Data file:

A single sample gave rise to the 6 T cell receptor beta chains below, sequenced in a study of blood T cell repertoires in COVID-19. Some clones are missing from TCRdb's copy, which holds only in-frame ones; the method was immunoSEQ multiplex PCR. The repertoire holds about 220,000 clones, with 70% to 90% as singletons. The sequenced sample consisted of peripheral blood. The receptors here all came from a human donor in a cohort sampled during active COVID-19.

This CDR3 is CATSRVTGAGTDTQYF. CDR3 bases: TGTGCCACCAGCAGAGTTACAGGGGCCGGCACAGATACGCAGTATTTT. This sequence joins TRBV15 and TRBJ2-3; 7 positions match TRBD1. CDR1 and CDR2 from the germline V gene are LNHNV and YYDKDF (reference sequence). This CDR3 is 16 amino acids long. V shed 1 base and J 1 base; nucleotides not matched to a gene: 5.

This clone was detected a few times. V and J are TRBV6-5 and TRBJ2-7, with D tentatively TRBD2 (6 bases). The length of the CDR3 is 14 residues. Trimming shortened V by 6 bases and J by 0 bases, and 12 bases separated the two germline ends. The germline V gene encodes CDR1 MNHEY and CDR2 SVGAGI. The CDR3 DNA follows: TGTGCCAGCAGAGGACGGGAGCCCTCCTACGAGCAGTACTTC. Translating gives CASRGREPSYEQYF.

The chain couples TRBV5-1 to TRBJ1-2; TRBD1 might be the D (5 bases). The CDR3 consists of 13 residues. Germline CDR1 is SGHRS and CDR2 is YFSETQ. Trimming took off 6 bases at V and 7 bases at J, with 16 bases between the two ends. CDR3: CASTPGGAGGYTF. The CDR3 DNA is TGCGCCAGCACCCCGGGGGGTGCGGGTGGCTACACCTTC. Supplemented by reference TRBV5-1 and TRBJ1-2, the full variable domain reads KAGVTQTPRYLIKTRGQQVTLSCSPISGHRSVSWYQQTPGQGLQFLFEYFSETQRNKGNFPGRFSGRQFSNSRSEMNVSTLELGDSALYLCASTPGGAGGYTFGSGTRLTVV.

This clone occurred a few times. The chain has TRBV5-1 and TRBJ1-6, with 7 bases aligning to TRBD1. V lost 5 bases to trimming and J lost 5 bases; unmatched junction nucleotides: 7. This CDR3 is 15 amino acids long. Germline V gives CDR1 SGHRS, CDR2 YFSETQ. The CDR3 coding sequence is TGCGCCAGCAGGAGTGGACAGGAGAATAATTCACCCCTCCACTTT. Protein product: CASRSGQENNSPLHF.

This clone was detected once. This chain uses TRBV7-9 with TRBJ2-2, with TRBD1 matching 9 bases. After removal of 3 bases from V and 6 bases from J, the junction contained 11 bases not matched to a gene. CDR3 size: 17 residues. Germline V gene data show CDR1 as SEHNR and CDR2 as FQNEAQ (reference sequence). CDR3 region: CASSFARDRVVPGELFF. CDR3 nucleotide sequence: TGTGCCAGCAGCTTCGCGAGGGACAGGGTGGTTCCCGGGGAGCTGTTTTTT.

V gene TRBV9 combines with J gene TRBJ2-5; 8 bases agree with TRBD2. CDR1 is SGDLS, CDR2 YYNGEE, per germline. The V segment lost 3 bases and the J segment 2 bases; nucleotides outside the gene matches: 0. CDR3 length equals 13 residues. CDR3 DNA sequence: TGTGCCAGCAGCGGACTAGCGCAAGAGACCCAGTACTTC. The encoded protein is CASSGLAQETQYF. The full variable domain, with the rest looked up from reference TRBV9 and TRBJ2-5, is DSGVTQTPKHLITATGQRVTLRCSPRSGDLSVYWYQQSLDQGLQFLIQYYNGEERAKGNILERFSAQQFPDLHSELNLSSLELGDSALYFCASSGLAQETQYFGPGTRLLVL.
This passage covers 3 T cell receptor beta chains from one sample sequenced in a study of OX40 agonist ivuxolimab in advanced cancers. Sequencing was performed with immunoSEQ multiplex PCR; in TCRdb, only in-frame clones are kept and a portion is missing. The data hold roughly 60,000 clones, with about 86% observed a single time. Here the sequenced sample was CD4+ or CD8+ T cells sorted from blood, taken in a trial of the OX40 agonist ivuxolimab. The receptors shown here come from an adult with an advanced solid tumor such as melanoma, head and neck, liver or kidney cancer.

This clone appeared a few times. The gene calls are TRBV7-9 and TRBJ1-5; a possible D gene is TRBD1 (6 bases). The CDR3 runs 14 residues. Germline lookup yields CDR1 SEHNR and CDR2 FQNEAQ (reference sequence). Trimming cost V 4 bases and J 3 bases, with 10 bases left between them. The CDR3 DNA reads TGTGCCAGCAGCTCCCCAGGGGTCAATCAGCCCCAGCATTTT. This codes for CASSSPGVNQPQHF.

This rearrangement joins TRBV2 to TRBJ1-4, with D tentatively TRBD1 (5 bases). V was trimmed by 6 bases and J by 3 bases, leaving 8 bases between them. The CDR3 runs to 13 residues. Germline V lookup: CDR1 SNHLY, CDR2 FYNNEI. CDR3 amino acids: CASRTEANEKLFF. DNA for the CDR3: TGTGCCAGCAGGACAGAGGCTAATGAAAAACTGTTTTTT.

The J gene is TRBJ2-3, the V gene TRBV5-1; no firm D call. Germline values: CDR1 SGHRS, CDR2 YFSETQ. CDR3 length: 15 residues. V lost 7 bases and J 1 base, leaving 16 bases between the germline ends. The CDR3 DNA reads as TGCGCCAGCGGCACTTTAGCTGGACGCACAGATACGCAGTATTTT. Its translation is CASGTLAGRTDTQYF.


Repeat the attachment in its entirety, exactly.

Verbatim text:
A single sample gave rise to the 6 T cell receptor beta chains below, sequenced in a study of blood T cell repertoires in COVID-19. Some clones are missing from TCRdb's copy, which holds only in-frame ones; the method was immunoSEQ multiplex PCR. The repertoire holds about 220,000 clones, with 70% to 90% as singletons. The sequenced sample consisted of peripheral blood. The receptors here all came from a human donor in a cohort sampled during active COVID-19.

This CDR3 is CATSRVTGAGTDTQYF. CDR3 bases: TGTGCCACCAGCAGAGTTACAGGGGCCGGCACAGATACGCAGTATTTT. This sequence joins TRBV15 and TRBJ2-3; 7 positions match TRBD1. CDR1 and CDR2 from the germline V gene are LNHNV and YYDKDF (reference sequence). This CDR3 is 16 amino acids long. V shed 1 base and J 1 base; nucleotides not matched to a gene: 5.

This clone was detected a few times. V and J are TRBV6-5 and TRBJ2-7, with D tentatively TRBD2 (6 bases). The length of the CDR3 is 14 residues. Trimming shortened V by 6 bases and J by 0 bases, and 12 bases separated the two germline ends. The germline V gene encodes CDR1 MNHEY and CDR2 SVGAGI. The CDR3 DNA follows: TGTGCCAGCAGAGGACGGGAGCCCTCCTACGAGCAGTACTTC. Translating gives CASRGREPSYEQYF.

The chain couples TRBV5-1 to TRBJ1-2; TRBD1 might be the D (5 bases). The CDR3 consists of 13 residues. Germline CDR1 is SGHRS and CDR2 is YFSETQ. Trimming took off 6 bases at V and 7 bases at J, with 16 bases between the two ends. CDR3: CASTPGGAGGYTF. The CDR3 DNA is TGCGCCAGCACCCCGGGGGGTGCGGGTGGCTACACCTTC. Supplemented by reference TRBV5-1 and TRBJ1-2, the full variable domain reads KAGVTQTPRYLIKTRGQQVTLSCSPISGHRSVSWYQQTPGQGLQFLFEYFSETQRNKGNFPGRFSGRQFSNSRSEMNVSTLELGDSALYLCASTPGGAGGYTFGSGTRLTVV.

This clone occurred a few times. The chain has TRBV5-1 and TRBJ1-6, with 7 bases aligning to TRBD1. V lost 5 bases to trimming and J lost 5 bases; unmatched junction nucleotides: 7. This CDR3 is 15 amino acids long. Germline V gives CDR1 SGHRS, CDR2 YFSETQ. The CDR3 coding sequence is TGCGCCAGCAGGAGTGGACAGGAGAATAATTCACCCCTCCACTTT. Protein product: CASRSGQENNSPLHF.

This clone was detected once. This chain uses TRBV7-9 with TRBJ2-2, with TRBD1 matching 9 bases. After removal of 3 bases from V and 6 bases from J, the junction contained 11 bases not matched to a gene. CDR3 size: 17 residues. Germline V gene data show CDR1 as SEHNR and CDR2 as FQNEAQ (reference sequence). CDR3 region: CASSFARDRVVPGELFF. CDR3 nucleotide sequence: TGTGCCAGCAGCTTCGCGAGGGACAGGGTGGTTCCCGGGGAGCTGTTTTTT.

V gene TRBV9 combines with J gene TRBJ2-5; 8 bases agree with TRBD2. CDR1 is SGDLS, CDR2 YYNGEE, per germline. The V segment lost 3 bases and the J segment 2 bases; nucleotides outside the gene matches: 0. CDR3 length equals 13 residues. CDR3 DNA sequence: TGTGCCAGCAGCGGACTAGCGCAAGAGACCCAGTACTTC. The encoded protein is CASSGLAQETQYF. The full variable domain, with the rest looked up from reference TRBV9 and TRBJ2-5, is DSGVTQTPKHLITATGQRVTLRCSPRSGDLSVYWYQQSLDQGLQFLIQYYNGEERAKGNILERFSAQQFPDLHSELNLSSLELGDSALYFCASSGLAQETQYFGPGTRLLVL.
This passage covers 3 T cell receptor beta chains from one sample sequenced in a study of OX40 agonist ivuxolimab in advanced cancers. Sequencing was performed with immunoSEQ multiplex PCR; in TCRdb, only in-frame clones are kept and a portion is missing. The data hold roughly 60,000 clones, with about 86% observed a single time. Here the sequenced sample was CD4+ or CD8+ T cells sorted from blood, taken in a trial of the OX40 agonist ivuxolimab. The receptors shown here come from an adult with an advanced solid tumor such as melanoma, head and neck, liver or kidney cancer.

This clone appeared a few times. The gene calls are TRBV7-9 and TRBJ1-5; a possible D gene is TRBD1 (6 bases). The CDR3 runs 14 residues. Germline lookup yields CDR1 SEHNR and CDR2 FQNEAQ (reference sequence). Trimming cost V 4 bases and J 3 bases, with 10 bases left between them. The CDR3 DNA reads TGTGCCAGCAGCTCCCCAGGGGTCAATCAGCCCCAGCATTTT. This codes for CASSSPGVNQPQHF.

This rearrangement joins TRBV2 to TRBJ1-4, with D tentatively TRBD1 (5 bases). V was trimmed by 6 bases and J by 3 bases, leaving 8 bases between them. The CDR3 runs to 13 residues. Germline V lookup: CDR1 SNHLY, CDR2 FYNNEI. CDR3 amino acids: CASRTEANEKLFF. DNA for the CDR3: TGTGCCAGCAGGACAGAGGCTAATGAAAAACTGTTTTTT.

The J gene is TRBJ2-3, the V gene TRBV5-1; no firm D call. Germline values: CDR1 SGHRS, CDR2 YFSETQ. CDR3 length: 15 residues. V lost 7 bases and J 1 base, leaving 16 bases between the germline ends. The CDR3 DNA reads as TGCGCCAGCGGCACTTTAGCTGGACGCACAGATACGCAGTATTTT. Its translation is CASGTLAGRTDTQYF.